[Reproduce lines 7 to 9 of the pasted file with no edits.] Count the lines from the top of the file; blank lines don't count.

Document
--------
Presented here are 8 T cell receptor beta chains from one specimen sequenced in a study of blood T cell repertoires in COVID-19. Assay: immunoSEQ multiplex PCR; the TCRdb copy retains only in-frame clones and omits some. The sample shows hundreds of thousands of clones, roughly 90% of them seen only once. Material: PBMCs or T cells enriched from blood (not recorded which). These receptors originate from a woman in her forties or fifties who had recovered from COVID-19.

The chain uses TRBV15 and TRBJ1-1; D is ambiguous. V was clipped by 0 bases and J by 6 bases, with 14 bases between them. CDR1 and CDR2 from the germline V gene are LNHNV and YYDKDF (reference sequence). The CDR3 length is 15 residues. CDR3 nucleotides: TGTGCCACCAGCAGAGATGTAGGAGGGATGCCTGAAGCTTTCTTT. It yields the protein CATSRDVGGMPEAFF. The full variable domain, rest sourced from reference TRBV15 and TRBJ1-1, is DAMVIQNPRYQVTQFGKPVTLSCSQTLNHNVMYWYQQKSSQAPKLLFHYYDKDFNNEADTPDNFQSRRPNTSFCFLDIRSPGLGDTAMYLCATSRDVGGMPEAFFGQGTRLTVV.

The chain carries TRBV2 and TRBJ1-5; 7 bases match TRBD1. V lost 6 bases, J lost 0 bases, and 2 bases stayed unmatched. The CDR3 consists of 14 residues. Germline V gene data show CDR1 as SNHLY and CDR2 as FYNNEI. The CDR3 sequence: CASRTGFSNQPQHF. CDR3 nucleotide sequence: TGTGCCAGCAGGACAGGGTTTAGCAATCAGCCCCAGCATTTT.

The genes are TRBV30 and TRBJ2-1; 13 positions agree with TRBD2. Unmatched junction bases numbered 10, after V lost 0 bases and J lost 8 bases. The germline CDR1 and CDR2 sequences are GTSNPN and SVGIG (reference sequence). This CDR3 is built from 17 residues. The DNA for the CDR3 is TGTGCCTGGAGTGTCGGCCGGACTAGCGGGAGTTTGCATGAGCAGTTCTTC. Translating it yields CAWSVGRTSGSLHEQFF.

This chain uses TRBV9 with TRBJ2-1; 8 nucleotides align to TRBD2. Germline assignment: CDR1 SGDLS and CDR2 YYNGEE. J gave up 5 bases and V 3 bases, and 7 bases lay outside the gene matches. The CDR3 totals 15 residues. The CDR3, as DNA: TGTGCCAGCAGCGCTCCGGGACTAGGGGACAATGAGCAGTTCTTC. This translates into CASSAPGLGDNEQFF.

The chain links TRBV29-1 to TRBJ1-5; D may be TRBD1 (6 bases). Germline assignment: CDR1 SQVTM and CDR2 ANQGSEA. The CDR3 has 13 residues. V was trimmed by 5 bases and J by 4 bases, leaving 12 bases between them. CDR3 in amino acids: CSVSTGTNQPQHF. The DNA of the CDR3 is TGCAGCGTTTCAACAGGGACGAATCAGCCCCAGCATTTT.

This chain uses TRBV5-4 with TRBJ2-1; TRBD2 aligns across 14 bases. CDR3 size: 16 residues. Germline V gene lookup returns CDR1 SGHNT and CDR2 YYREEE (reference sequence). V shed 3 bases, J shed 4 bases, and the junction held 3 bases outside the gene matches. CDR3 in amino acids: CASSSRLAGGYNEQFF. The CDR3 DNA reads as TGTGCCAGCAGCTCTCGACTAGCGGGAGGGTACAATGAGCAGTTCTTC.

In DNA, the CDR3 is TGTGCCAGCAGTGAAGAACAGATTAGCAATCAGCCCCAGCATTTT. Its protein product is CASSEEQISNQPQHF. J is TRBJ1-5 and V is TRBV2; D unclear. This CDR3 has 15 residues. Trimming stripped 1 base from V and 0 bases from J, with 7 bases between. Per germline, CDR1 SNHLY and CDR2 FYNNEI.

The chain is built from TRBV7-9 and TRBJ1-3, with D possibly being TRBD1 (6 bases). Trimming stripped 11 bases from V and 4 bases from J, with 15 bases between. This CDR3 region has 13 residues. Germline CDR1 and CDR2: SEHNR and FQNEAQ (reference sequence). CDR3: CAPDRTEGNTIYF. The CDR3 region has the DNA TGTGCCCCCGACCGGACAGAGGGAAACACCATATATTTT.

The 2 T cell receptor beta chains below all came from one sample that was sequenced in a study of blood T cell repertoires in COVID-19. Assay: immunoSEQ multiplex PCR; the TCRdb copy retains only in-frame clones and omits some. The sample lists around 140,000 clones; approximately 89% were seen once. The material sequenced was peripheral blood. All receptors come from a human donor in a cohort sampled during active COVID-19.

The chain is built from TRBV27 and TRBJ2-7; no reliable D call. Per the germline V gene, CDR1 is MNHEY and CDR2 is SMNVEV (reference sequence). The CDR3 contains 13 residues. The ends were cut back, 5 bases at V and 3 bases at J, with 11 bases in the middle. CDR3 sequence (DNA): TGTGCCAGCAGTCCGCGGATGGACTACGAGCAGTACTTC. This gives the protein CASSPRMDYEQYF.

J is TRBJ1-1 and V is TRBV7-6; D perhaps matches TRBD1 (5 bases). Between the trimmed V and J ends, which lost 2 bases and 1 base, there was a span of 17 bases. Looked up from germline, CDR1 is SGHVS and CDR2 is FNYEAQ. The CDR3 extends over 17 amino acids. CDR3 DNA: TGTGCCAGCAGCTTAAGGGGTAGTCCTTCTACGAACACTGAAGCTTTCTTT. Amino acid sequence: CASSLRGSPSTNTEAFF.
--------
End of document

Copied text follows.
This chain uses TRBV5-4 with TRBJ2-1; TRBD2 aligns across 14 bases. CDR3 size: 16 residues. Germline V gene lookup returns CDR1 SGHNT and CDR2 YYREEE (reference sequence). V shed 3 bases, J shed 4 bases, and the junction held 3 bases outside the gene matches. CDR3 in amino acids: CASSSRLAGGYNEQFF. The CDR3 DNA reads as TGTGCCAGCAGCTCTCGACTAGCGGGAGGGTACAATGAGCAGTTCTTC.

In DNA, the CDR3 is TGTGCCAGCAGTGAAGAACAGATTAGCAATCAGCCCCAGCATTTT. Its protein product is CASSEEQISNQPQHF. J is TRBJ1-5 and V is TRBV2; D unclear. This CDR3 has 15 residues. Trimming stripped 1 base from V and 0 bases from J, with 7 bases between. Per germline, CDR1 SNHLY and CDR2 FYNNEI.

The chain is built from TRBV7-9 and TRBJ1-3, with D possibly being TRBD1 (6 bases). Trimming stripped 11 bases from V and 4 bases from J, with 15 bases between. This CDR3 region has 13 residues. Germline CDR1 and CDR2: SEHNR and FQNEAQ (reference sequence). CDR3: CAPDRTEGNTIYF. The CDR3 region has the DNA TGTGCCCCCGACCGGACAGAGGGAAACACCATATATTTT.